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J Allergy Clin Immunol. 2003 Aug;112(2):353-61.

Effect of inhaled endotoxin on airway and circulating inflammatory cell phagocytosis and CD11b expression in atopic asthmatic subjects.

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Center for Environmental Medicine, Asthma and Lung Biology, University of North Carolina, Chapel Hill, 27599, USA.



In a cohort of 8 normal and 10 allergic asthmatic volunteers, we previously reported that inhalation of 5 microg of endotoxin (LPS) induced airway inflammation that correlated with CD14 expression that was, in turn, correlated with eosinophil numbers in the airway. Macrophage and neutrophil functions have been reported to be modified by endotoxin in vitro and in vivo, and response to endotoxin is mediated largely by airway phagocytes and related to allergic inflammation.


We sought to examine functional and cell-surface phenotype changes in phagocytes recovered from atopic asthmatic subjects after endotoxin challenge.


Sputum and peripheral blood from 10 allergic asthmatic subjects was recovered after saline and LPS challenge. Assessment of phagocytosis and cell-surface phenotype (CD11b, CD14, and CD64) was performed on phagocytes obtained from sputum (n = 7) and blood samples (n = 10).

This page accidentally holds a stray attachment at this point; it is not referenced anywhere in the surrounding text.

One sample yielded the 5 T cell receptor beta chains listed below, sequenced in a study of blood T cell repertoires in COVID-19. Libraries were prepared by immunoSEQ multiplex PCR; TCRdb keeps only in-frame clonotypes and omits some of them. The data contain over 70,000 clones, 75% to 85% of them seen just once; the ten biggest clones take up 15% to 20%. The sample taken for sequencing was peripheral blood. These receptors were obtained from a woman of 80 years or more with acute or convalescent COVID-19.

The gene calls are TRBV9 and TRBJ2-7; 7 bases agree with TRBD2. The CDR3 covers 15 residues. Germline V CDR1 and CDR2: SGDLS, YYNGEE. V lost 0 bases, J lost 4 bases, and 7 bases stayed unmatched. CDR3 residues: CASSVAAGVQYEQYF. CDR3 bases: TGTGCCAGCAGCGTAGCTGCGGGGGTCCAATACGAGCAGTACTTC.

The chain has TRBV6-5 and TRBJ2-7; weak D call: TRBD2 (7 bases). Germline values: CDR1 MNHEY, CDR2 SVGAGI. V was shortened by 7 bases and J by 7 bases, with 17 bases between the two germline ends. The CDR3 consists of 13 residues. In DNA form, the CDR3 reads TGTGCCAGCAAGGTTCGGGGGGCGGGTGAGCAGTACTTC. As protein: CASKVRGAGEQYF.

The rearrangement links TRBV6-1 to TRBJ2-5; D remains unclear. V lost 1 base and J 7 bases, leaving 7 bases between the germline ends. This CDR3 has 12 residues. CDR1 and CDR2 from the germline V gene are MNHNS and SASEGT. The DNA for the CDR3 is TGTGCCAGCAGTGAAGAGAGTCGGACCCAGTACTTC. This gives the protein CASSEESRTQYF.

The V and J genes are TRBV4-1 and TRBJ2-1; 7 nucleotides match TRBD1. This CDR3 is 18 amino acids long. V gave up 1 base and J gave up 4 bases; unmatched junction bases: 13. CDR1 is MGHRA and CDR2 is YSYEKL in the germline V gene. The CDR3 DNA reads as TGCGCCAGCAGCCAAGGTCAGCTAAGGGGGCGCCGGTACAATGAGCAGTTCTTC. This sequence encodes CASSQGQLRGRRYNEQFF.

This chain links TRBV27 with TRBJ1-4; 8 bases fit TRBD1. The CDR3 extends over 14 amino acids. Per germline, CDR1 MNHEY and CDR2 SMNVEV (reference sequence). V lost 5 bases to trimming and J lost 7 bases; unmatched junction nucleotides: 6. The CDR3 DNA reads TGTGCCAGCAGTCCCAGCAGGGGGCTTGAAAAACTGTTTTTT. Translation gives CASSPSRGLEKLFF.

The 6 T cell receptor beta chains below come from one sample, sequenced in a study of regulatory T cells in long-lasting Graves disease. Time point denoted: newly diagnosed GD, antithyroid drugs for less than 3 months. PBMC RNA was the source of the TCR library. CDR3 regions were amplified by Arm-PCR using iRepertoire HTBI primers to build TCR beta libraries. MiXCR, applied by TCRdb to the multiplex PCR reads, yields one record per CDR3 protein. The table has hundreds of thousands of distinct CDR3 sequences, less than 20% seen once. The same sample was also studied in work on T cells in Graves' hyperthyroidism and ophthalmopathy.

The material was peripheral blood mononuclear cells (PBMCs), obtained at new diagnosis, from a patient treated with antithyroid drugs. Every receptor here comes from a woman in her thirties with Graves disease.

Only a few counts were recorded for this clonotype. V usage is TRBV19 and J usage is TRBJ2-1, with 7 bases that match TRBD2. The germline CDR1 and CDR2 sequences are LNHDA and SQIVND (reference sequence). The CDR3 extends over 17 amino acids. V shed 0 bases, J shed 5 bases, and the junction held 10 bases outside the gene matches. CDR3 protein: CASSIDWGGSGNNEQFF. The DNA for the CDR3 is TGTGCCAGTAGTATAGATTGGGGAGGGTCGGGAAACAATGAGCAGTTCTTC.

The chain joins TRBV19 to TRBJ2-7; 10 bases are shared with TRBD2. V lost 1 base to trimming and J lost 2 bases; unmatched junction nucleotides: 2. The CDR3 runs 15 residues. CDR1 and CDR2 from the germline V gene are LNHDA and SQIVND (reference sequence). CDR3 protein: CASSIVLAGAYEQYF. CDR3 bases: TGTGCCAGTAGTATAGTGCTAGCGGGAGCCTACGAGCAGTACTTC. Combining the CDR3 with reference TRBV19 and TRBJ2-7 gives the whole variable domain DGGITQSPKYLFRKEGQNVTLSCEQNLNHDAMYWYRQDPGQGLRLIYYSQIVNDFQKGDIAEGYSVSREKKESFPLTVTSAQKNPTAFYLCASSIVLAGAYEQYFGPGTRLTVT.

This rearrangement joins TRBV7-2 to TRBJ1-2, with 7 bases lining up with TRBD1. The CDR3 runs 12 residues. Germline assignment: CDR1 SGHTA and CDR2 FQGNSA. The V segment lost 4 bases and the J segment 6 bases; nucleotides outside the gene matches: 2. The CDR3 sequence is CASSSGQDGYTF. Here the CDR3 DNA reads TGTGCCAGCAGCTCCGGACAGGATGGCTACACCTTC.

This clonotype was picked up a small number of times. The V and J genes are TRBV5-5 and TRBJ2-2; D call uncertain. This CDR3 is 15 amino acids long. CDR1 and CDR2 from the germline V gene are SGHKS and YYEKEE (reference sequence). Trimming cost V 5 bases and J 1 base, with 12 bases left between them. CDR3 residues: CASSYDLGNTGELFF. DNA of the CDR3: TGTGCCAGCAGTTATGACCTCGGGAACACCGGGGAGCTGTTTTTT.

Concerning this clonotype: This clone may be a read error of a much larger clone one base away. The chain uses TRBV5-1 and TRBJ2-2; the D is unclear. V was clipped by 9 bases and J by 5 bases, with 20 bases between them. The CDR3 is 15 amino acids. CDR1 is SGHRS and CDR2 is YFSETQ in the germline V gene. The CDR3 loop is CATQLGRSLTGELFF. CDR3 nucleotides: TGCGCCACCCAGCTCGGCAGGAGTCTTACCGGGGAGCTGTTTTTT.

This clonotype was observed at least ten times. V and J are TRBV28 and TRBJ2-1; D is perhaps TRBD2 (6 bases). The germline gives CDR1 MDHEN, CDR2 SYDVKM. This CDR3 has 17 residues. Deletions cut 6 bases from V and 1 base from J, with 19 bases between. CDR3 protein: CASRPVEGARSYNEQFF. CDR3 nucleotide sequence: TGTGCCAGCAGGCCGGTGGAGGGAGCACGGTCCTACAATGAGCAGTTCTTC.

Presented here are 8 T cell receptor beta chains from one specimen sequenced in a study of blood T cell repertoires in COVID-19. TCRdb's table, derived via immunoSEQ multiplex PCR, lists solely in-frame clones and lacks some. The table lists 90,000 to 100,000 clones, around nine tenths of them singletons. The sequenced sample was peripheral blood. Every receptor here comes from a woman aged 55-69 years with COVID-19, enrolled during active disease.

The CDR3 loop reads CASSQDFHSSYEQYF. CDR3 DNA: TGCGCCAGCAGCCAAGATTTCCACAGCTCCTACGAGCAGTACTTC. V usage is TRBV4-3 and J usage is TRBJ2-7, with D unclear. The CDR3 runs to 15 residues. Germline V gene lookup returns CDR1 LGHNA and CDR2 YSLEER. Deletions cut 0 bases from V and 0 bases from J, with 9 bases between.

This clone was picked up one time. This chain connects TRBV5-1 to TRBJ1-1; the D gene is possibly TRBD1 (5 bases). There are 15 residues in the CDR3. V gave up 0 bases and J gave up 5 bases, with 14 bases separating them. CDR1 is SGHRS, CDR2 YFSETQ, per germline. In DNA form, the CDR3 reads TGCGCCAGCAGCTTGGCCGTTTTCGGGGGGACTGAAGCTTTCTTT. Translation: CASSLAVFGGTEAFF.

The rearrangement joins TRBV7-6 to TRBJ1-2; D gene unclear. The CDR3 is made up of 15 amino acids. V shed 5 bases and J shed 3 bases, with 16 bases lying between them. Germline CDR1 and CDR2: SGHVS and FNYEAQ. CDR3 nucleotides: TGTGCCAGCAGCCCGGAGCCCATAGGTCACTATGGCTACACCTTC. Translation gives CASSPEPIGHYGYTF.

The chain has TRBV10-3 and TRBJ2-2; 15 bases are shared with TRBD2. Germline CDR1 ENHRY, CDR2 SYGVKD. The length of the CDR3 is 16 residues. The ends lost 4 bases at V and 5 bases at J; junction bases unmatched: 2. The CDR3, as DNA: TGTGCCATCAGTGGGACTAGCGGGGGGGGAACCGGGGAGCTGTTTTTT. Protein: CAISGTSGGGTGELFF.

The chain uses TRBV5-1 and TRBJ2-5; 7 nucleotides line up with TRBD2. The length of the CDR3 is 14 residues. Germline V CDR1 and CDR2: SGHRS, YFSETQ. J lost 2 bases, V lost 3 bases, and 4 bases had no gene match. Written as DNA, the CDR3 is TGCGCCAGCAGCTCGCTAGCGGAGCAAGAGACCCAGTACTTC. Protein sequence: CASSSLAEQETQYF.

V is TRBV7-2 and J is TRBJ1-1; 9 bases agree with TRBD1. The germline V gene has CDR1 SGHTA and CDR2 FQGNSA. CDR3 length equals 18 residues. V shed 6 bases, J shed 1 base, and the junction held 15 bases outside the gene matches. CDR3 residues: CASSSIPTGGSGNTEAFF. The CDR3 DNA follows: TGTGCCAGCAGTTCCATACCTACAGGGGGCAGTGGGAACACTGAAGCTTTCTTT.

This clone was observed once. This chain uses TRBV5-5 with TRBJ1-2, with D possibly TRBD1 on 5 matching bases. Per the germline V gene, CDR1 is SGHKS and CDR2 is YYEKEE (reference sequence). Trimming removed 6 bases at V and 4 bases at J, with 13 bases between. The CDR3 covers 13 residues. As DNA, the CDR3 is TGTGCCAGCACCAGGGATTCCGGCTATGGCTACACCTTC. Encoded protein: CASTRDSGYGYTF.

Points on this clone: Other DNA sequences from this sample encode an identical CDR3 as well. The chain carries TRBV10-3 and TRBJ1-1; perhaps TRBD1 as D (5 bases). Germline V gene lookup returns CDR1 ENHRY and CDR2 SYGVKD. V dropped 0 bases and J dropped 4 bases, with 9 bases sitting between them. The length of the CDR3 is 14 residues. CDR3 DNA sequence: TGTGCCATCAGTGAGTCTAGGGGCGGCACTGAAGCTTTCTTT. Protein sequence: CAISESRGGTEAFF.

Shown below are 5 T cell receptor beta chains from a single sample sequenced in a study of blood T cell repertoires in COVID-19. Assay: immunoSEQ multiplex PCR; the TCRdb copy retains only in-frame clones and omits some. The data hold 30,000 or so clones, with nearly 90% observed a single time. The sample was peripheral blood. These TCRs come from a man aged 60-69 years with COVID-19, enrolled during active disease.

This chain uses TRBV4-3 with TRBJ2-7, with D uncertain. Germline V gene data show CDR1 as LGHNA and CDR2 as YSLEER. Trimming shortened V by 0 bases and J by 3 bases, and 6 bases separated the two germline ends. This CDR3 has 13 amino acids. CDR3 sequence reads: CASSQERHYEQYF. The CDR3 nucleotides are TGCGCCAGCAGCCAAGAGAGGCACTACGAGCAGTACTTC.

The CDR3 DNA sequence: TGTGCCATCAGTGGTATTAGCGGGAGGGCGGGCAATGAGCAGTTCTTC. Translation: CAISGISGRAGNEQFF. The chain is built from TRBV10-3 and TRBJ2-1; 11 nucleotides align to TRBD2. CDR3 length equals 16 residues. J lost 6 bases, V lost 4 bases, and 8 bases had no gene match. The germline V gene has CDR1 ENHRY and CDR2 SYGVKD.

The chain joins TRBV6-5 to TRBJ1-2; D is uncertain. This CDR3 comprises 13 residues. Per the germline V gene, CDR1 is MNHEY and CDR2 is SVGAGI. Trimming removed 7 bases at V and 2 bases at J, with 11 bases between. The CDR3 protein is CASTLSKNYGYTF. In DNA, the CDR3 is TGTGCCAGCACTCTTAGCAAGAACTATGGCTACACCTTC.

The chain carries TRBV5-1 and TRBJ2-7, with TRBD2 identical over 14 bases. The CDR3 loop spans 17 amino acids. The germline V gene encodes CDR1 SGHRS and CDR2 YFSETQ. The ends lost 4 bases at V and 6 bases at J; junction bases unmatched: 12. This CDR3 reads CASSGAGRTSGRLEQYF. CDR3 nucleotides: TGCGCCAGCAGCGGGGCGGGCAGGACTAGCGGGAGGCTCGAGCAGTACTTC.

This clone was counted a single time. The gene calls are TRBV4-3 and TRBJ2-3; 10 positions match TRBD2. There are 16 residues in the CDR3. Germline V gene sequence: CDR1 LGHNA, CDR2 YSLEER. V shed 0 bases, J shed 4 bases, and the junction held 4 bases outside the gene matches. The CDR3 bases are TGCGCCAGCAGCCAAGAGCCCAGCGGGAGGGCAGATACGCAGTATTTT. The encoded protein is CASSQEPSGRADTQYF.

Phagocytosis of blood and sputum phagocytes was blunted after LPS challenge in a fashion that correlated with the increase in airway neutrophils after LPS challenge. Cell-surface expression of CD14 (membrane-bound CD14) was increased in sputum cells, whereas CD11b was decreased in sputum and circulating phagocytes. Baseline expression of CD11b in blood correlated with the magnitude of the neutrophil response after LPS inhalation, as well as (inversely) with baseline airway eosinophil levels.


Inhalation of endotoxin at levels adequate to induce a neutrophil influx to the airways (but not systemic symptoms) results in decreased phagocytosis in both airway and circulating cells and modifies CD11b expression in a way that implicates its involvement in phagocyte responsiveness to inhaled LPS.

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